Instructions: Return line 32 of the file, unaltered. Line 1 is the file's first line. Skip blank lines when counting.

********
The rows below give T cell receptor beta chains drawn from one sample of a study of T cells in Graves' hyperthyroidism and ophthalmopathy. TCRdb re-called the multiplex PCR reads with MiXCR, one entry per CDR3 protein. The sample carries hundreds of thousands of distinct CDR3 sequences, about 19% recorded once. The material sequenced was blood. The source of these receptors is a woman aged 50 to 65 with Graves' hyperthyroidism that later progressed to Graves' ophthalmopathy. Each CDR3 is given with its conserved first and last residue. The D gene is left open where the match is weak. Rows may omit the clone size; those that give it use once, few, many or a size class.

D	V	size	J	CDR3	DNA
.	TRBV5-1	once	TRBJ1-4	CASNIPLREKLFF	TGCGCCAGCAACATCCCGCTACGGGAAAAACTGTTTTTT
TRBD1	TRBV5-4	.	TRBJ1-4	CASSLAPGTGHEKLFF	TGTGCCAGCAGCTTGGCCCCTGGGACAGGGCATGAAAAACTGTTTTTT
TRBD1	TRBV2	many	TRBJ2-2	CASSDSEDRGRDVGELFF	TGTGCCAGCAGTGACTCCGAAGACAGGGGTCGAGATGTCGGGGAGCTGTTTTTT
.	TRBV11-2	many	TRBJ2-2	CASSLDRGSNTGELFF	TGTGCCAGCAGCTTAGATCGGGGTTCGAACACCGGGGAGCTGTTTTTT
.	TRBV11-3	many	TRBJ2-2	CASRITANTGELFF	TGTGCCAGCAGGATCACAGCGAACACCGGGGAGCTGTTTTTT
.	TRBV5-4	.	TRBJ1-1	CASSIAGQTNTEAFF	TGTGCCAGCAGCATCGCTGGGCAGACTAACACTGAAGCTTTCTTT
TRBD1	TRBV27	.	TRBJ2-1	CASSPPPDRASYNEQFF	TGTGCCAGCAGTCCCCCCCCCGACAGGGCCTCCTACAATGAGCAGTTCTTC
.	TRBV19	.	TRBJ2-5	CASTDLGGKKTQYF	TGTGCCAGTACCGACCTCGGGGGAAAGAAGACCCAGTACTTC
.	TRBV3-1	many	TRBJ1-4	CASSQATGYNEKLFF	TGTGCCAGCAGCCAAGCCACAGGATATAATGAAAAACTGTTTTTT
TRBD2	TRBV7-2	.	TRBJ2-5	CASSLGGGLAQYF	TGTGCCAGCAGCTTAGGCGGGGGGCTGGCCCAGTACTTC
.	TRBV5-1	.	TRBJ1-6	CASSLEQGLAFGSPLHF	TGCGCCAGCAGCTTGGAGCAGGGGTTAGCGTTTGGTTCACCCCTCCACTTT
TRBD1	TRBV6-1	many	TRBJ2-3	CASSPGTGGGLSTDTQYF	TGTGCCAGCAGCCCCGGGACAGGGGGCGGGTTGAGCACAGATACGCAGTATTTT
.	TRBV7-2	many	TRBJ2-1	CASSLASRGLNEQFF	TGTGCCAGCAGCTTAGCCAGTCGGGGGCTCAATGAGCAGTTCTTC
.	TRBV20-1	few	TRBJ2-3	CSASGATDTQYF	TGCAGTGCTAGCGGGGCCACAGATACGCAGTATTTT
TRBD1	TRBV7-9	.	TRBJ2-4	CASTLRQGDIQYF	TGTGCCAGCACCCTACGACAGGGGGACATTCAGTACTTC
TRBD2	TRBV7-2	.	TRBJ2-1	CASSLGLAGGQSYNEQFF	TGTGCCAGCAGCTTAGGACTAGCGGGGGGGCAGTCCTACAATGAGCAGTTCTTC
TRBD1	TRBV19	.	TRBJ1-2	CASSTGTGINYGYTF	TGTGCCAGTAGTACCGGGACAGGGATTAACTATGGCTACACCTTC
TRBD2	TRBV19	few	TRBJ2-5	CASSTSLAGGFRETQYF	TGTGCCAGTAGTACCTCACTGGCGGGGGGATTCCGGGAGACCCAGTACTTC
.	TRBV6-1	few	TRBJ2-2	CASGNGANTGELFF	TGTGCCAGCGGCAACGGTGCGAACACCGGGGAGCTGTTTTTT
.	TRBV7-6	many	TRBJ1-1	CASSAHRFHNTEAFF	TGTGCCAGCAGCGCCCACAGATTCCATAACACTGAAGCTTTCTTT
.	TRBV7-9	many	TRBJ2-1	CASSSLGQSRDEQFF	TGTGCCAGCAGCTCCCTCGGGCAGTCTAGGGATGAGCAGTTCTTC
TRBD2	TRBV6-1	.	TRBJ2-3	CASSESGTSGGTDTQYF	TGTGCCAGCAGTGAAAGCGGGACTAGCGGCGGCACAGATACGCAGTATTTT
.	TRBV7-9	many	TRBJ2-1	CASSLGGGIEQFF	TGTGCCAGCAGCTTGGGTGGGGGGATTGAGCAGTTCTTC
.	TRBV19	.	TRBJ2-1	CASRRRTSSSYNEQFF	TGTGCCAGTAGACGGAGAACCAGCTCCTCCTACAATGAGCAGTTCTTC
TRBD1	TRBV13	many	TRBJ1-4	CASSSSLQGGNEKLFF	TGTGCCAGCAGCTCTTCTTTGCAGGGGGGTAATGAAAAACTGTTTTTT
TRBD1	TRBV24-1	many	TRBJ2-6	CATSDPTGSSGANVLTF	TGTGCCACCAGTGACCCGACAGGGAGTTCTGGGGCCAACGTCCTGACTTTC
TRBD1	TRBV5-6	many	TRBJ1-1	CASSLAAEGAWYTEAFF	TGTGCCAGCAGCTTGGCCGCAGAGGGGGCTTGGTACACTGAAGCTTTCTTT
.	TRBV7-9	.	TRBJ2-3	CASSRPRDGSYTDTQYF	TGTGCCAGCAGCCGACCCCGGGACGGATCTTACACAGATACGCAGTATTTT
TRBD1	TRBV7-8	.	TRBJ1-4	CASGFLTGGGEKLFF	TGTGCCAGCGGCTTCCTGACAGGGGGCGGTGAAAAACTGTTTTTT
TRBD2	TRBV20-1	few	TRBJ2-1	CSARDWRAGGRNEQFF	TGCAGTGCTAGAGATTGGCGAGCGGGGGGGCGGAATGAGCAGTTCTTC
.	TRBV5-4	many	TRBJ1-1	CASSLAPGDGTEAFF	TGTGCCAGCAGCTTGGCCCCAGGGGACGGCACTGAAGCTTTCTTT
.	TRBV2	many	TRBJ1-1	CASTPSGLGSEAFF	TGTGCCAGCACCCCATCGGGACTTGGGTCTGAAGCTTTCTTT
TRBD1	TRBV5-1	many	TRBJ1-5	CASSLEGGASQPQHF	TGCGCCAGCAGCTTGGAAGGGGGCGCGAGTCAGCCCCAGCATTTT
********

TRBD2	TRBV20-1	few	TRBJ2-1	CSARDWRAGGRNEQFF	TGCAGTGCTAGAGATTGGCGAGCGGGGGGGCGGAATGAGCAGTTCTTC